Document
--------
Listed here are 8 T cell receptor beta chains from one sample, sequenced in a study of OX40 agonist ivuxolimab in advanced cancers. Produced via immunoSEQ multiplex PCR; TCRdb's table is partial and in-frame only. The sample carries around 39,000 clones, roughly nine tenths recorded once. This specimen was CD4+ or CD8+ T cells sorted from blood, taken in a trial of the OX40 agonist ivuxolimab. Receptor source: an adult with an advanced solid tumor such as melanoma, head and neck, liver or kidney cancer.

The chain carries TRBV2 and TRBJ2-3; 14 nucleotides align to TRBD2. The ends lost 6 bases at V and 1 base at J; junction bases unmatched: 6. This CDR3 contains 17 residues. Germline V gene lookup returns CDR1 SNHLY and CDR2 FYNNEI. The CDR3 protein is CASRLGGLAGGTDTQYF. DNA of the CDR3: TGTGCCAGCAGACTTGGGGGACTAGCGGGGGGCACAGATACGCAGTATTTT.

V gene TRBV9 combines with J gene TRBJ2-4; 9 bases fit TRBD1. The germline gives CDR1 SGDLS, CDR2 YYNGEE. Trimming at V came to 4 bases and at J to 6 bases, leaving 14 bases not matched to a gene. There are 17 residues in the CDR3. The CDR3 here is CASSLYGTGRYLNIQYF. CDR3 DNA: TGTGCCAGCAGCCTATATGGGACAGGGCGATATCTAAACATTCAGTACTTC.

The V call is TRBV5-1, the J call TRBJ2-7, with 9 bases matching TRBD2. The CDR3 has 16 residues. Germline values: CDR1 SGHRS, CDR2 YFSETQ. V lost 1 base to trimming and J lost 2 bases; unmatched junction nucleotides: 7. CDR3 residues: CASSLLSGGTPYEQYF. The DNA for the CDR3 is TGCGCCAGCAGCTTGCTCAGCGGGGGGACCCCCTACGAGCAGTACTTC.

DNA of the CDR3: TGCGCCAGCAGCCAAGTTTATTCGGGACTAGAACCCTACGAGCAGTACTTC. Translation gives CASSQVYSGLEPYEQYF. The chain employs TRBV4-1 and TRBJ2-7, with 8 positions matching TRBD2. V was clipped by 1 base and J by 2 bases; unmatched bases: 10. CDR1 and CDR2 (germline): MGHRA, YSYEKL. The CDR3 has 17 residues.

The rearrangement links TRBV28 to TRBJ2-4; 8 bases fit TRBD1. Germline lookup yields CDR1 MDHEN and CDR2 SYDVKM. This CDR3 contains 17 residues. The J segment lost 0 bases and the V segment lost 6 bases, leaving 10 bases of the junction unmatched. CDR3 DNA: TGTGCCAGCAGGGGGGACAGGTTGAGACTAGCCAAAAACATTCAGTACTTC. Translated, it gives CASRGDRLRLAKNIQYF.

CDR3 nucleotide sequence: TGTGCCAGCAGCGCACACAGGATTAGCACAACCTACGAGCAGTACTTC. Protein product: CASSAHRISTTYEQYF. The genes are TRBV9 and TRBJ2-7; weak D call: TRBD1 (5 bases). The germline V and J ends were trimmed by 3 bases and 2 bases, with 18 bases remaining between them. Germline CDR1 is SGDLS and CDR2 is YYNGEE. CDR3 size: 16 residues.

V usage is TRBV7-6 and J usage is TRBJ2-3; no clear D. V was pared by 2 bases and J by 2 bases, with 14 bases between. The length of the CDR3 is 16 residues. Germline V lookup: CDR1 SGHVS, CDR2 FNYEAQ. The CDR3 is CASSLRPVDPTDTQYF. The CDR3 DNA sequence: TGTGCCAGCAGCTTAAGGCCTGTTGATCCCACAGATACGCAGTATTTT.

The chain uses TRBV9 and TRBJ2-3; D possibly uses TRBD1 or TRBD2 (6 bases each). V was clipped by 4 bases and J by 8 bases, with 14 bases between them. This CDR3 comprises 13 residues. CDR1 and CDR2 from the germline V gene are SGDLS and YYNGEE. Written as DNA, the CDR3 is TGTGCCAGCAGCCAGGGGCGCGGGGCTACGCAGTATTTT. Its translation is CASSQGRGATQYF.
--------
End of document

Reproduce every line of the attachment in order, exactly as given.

Listed here are 8 T cell receptor beta chains from one sample, sequenced in a study of OX40 agonist ivuxolimab in advanced cancers. Produced via immunoSEQ multiplex PCR; TCRdb's table is partial and in-frame only. The sample carries around 39,000 clones, roughly nine tenths recorded once. This specimen was CD4+ or CD8+ T cells sorted from blood, taken in a trial of the OX40 agonist ivuxolimab. Receptor source: an adult with an advanced solid tumor such as melanoma, head and neck, liver or kidney cancer.

The chain carries TRBV2 and TRBJ2-3; 14 nucleotides align to TRBD2. The ends lost 6 bases at V and 1 base at J; junction bases unmatched: 6. This CDR3 contains 17 residues. Germline V gene lookup returns CDR1 SNHLY and CDR2 FYNNEI. The CDR3 protein is CASRLGGLAGGTDTQYF. DNA of the CDR3: TGTGCCAGCAGACTTGGGGGACTAGCGGGGGGCACAGATACGCAGTATTTT.

V gene TRBV9 combines with J gene TRBJ2-4; 9 bases fit TRBD1. The germline gives CDR1 SGDLS, CDR2 YYNGEE. Trimming at V came to 4 bases and at J to 6 bases, leaving 14 bases not matched to a gene. There are 17 residues in the CDR3. The CDR3 here is CASSLYGTGRYLNIQYF. CDR3 DNA: TGTGCCAGCAGCCTATATGGGACAGGGCGATATCTAAACATTCAGTACTTC.

The V call is TRBV5-1, the J call TRBJ2-7, with 9 bases matching TRBD2. The CDR3 has 16 residues. Germline values: CDR1 SGHRS, CDR2 YFSETQ. V lost 1 base to trimming and J lost 2 bases; unmatched junction nucleotides: 7. CDR3 residues: CASSLLSGGTPYEQYF. The DNA for the CDR3 is TGCGCCAGCAGCTTGCTCAGCGGGGGGACCCCCTACGAGCAGTACTTC.

DNA of the CDR3: TGCGCCAGCAGCCAAGTTTATTCGGGACTAGAACCCTACGAGCAGTACTTC. Translation gives CASSQVYSGLEPYEQYF. The chain employs TRBV4-1 and TRBJ2-7, with 8 positions matching TRBD2. V was clipped by 1 base and J by 2 bases; unmatched bases: 10. CDR1 and CDR2 (germline): MGHRA, YSYEKL. The CDR3 has 17 residues.

The rearrangement links TRBV28 to TRBJ2-4; 8 bases fit TRBD1. Germline lookup yields CDR1 MDHEN and CDR2 SYDVKM. This CDR3 contains 17 residues. The J segment lost 0 bases and the V segment lost 6 bases, leaving 10 bases of the junction unmatched. CDR3 DNA: TGTGCCAGCAGGGGGGACAGGTTGAGACTAGCCAAAAACATTCAGTACTTC. Translated, it gives CASRGDRLRLAKNIQYF.

CDR3 nucleotide sequence: TGTGCCAGCAGCGCACACAGGATTAGCACAACCTACGAGCAGTACTTC. Protein product: CASSAHRISTTYEQYF. The genes are TRBV9 and TRBJ2-7; weak D call: TRBD1 (5 bases). The germline V and J ends were trimmed by 3 bases and 2 bases, with 18 bases remaining between them. Germline CDR1 is SGDLS and CDR2 is YYNGEE. CDR3 size: 16 residues.

V usage is TRBV7-6 and J usage is TRBJ2-3; no clear D. V was pared by 2 bases and J by 2 bases, with 14 bases between. The length of the CDR3 is 16 residues. Germline V lookup: CDR1 SGHVS, CDR2 FNYEAQ. The CDR3 is CASSLRPVDPTDTQYF. The CDR3 DNA sequence: TGTGCCAGCAGCTTAAGGCCTGTTGATCCCACAGATACGCAGTATTTT.

The chain uses TRBV9 and TRBJ2-3; D possibly uses TRBD1 or TRBD2 (6 bases each). V was clipped by 4 bases and J by 8 bases, with 14 bases between them. This CDR3 comprises 13 residues. CDR1 and CDR2 from the germline V gene are SGDLS and YYNGEE. Written as DNA, the CDR3 is TGTGCCAGCAGCCAGGGGCGCGGGGCTACGCAGTATTTT. Its translation is CASSQGRGATQYF.